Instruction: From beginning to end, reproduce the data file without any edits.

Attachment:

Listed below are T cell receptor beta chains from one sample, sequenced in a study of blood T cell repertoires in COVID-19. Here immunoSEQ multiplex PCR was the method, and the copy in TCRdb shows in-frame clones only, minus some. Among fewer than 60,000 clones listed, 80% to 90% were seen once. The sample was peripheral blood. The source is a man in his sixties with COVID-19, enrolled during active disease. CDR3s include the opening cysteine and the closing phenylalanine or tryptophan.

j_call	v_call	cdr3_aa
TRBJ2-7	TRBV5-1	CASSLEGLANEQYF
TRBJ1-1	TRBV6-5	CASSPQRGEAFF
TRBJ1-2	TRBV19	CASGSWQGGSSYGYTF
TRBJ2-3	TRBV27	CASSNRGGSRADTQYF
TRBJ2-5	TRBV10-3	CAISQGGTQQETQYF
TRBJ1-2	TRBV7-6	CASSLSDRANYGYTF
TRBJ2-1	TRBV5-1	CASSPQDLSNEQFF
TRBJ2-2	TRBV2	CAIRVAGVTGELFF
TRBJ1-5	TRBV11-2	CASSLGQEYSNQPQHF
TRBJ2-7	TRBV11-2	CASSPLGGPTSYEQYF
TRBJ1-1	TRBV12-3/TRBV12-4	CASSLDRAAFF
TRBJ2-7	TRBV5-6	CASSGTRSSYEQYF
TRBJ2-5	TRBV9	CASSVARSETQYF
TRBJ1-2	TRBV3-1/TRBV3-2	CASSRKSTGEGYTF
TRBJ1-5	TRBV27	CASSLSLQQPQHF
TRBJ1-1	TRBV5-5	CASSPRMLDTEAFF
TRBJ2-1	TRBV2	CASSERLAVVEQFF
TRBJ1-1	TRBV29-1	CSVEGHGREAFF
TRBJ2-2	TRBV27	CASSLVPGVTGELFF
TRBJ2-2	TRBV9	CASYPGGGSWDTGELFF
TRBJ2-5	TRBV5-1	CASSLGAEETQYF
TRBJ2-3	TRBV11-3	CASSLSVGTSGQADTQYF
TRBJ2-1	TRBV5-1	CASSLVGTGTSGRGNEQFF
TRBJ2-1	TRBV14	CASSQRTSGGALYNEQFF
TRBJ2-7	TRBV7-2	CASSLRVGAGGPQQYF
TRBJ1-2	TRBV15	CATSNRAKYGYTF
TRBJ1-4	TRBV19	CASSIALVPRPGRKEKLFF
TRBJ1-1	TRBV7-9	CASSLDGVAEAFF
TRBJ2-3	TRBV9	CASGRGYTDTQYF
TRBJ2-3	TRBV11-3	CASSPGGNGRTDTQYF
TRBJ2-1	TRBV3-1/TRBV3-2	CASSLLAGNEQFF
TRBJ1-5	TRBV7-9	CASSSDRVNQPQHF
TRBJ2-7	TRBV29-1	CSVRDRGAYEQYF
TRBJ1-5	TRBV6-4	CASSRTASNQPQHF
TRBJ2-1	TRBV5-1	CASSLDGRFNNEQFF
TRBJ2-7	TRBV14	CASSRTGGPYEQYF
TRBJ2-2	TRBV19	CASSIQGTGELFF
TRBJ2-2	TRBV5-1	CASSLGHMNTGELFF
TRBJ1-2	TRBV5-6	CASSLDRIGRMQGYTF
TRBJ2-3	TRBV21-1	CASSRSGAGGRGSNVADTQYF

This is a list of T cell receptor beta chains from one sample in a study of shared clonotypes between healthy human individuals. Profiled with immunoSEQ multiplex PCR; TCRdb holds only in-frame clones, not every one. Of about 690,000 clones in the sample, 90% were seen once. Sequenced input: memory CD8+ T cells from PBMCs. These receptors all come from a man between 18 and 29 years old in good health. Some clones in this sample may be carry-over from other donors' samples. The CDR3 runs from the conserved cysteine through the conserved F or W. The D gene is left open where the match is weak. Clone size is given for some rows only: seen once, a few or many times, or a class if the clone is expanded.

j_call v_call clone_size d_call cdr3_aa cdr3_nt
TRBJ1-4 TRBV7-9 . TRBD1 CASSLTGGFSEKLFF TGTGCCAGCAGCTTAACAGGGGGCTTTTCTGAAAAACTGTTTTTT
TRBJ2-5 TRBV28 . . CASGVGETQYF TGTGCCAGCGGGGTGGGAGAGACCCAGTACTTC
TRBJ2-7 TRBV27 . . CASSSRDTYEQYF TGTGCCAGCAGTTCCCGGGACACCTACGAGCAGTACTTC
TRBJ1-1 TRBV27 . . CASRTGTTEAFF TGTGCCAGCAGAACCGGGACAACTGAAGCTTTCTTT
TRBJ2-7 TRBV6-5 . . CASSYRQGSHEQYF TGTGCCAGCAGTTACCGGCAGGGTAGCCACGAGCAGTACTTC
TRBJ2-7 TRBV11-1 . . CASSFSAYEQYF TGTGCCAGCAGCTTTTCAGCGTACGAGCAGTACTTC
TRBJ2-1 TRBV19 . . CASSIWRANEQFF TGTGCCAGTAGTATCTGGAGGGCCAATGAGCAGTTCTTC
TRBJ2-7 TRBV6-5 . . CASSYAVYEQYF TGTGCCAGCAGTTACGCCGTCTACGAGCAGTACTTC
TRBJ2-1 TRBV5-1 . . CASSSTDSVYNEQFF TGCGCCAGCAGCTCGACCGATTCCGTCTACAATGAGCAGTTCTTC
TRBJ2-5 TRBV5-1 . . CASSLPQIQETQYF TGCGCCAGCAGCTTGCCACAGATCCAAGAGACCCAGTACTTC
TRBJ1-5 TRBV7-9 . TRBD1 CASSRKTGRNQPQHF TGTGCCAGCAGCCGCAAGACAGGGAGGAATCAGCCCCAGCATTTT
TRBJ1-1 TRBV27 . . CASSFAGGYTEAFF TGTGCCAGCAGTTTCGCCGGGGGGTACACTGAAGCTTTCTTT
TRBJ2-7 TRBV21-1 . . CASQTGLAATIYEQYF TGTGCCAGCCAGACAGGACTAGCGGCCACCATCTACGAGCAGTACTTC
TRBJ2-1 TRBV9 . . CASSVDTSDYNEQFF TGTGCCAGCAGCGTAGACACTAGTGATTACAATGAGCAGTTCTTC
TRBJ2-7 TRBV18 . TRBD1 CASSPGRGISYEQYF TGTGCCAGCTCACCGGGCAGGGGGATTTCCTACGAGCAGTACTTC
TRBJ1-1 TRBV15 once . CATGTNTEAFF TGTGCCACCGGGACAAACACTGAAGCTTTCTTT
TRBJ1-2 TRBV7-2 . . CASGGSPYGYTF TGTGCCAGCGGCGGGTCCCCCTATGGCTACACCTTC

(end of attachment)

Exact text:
Listed below are T cell receptor beta chains from one sample, sequenced in a study of blood T cell repertoires in COVID-19. Here immunoSEQ multiplex PCR was the method, and the copy in TCRdb shows in-frame clones only, minus some. Among fewer than 60,000 clones listed, 80% to 90% were seen once. The sample was peripheral blood. The source is a man in his sixties with COVID-19, enrolled during active disease. CDR3s include the opening cysteine and the closing phenylalanine or tryptophan.

j_call	v_call	cdr3_aa
TRBJ2-7	TRBV5-1	CASSLEGLANEQYF
TRBJ1-1	TRBV6-5	CASSPQRGEAFF
TRBJ1-2	TRBV19	CASGSWQGGSSYGYTF
TRBJ2-3	TRBV27	CASSNRGGSRADTQYF
TRBJ2-5	TRBV10-3	CAISQGGTQQETQYF
TRBJ1-2	TRBV7-6	CASSLSDRANYGYTF
TRBJ2-1	TRBV5-1	CASSPQDLSNEQFF
TRBJ2-2	TRBV2	CAIRVAGVTGELFF
TRBJ1-5	TRBV11-2	CASSLGQEYSNQPQHF
TRBJ2-7	TRBV11-2	CASSPLGGPTSYEQYF
TRBJ1-1	TRBV12-3/TRBV12-4	CASSLDRAAFF
TRBJ2-7	TRBV5-6	CASSGTRSSYEQYF
TRBJ2-5	TRBV9	CASSVARSETQYF
TRBJ1-2	TRBV3-1/TRBV3-2	CASSRKSTGEGYTF
TRBJ1-5	TRBV27	CASSLSLQQPQHF
TRBJ1-1	TRBV5-5	CASSPRMLDTEAFF
TRBJ2-1	TRBV2	CASSERLAVVEQFF
TRBJ1-1	TRBV29-1	CSVEGHGREAFF
TRBJ2-2	TRBV27	CASSLVPGVTGELFF
TRBJ2-2	TRBV9	CASYPGGGSWDTGELFF
TRBJ2-5	TRBV5-1	CASSLGAEETQYF
TRBJ2-3	TRBV11-3	CASSLSVGTSGQADTQYF
TRBJ2-1	TRBV5-1	CASSLVGTGTSGRGNEQFF
TRBJ2-1	TRBV14	CASSQRTSGGALYNEQFF
TRBJ2-7	TRBV7-2	CASSLRVGAGGPQQYF
TRBJ1-2	TRBV15	CATSNRAKYGYTF
TRBJ1-4	TRBV19	CASSIALVPRPGRKEKLFF
TRBJ1-1	TRBV7-9	CASSLDGVAEAFF
TRBJ2-3	TRBV9	CASGRGYTDTQYF
TRBJ2-3	TRBV11-3	CASSPGGNGRTDTQYF
TRBJ2-1	TRBV3-1/TRBV3-2	CASSLLAGNEQFF
TRBJ1-5	TRBV7-9	CASSSDRVNQPQHF
TRBJ2-7	TRBV29-1	CSVRDRGAYEQYF
TRBJ1-5	TRBV6-4	CASSRTASNQPQHF
TRBJ2-1	TRBV5-1	CASSLDGRFNNEQFF
TRBJ2-7	TRBV14	CASSRTGGPYEQYF
TRBJ2-2	TRBV19	CASSIQGTGELFF
TRBJ2-2	TRBV5-1	CASSLGHMNTGELFF
TRBJ1-2	TRBV5-6	CASSLDRIGRMQGYTF
TRBJ2-3	TRBV21-1	CASSRSGAGGRGSNVADTQYF

This is a list of T cell receptor beta chains from one sample in a study of shared clonotypes between healthy human individuals. Profiled with immunoSEQ multiplex PCR; TCRdb holds only in-frame clones, not every one. Of about 690,000 clones in the sample, 90% were seen once. Sequenced input: memory CD8+ T cells from PBMCs. These receptors all come from a man between 18 and 29 years old in good health. Some clones in this sample may be carry-over from other donors' samples. The CDR3 runs from the conserved cysteine through the conserved F or W. The D gene is left open where the match is weak. Clone size is given for some rows only: seen once, a few or many times, or a class if the clone is expanded.

j_call v_call clone_size d_call cdr3_aa cdr3_nt
TRBJ1-4 TRBV7-9 . TRBD1 CASSLTGGFSEKLFF TGTGCCAGCAGCTTAACAGGGGGCTTTTCTGAAAAACTGTTTTTT
TRBJ2-5 TRBV28 . . CASGVGETQYF TGTGCCAGCGGGGTGGGAGAGACCCAGTACTTC
TRBJ2-7 TRBV27 . . CASSSRDTYEQYF TGTGCCAGCAGTTCCCGGGACACCTACGAGCAGTACTTC
TRBJ1-1 TRBV27 . . CASRTGTTEAFF TGTGCCAGCAGAACCGGGACAACTGAAGCTTTCTTT
TRBJ2-7 TRBV6-5 . . CASSYRQGSHEQYF TGTGCCAGCAGTTACCGGCAGGGTAGCCACGAGCAGTACTTC
TRBJ2-7 TRBV11-1 . . CASSFSAYEQYF TGTGCCAGCAGCTTTTCAGCGTACGAGCAGTACTTC
TRBJ2-1 TRBV19 . . CASSIWRANEQFF TGTGCCAGTAGTATCTGGAGGGCCAATGAGCAGTTCTTC
TRBJ2-7 TRBV6-5 . . CASSYAVYEQYF TGTGCCAGCAGTTACGCCGTCTACGAGCAGTACTTC
TRBJ2-1 TRBV5-1 . . CASSSTDSVYNEQFF TGCGCCAGCAGCTCGACCGATTCCGTCTACAATGAGCAGTTCTTC
TRBJ2-5 TRBV5-1 . . CASSLPQIQETQYF TGCGCCAGCAGCTTGCCACAGATCCAAGAGACCCAGTACTTC
TRBJ1-5 TRBV7-9 . TRBD1 CASSRKTGRNQPQHF TGTGCCAGCAGCCGCAAGACAGGGAGGAATCAGCCCCAGCATTTT
TRBJ1-1 TRBV27 . . CASSFAGGYTEAFF TGTGCCAGCAGTTTCGCCGGGGGGTACACTGAAGCTTTCTTT
TRBJ2-7 TRBV21-1 . . CASQTGLAATIYEQYF TGTGCCAGCCAGACAGGACTAGCGGCCACCATCTACGAGCAGTACTTC
TRBJ2-1 TRBV9 . . CASSVDTSDYNEQFF TGTGCCAGCAGCGTAGACACTAGTGATTACAATGAGCAGTTCTTC
TRBJ2-7 TRBV18 . TRBD1 CASSPGRGISYEQYF TGTGCCAGCTCACCGGGCAGGGGGATTTCCTACGAGCAGTACTTC
TRBJ1-1 TRBV15 once . CATGTNTEAFF TGTGCCACCGGGACAAACACTGAAGCTTTCTTT
TRBJ1-2 TRBV7-2 . . CASGGSPYGYTF TGTGCCAGCGGCGGGTCCCCCTATGGCTACACCTTC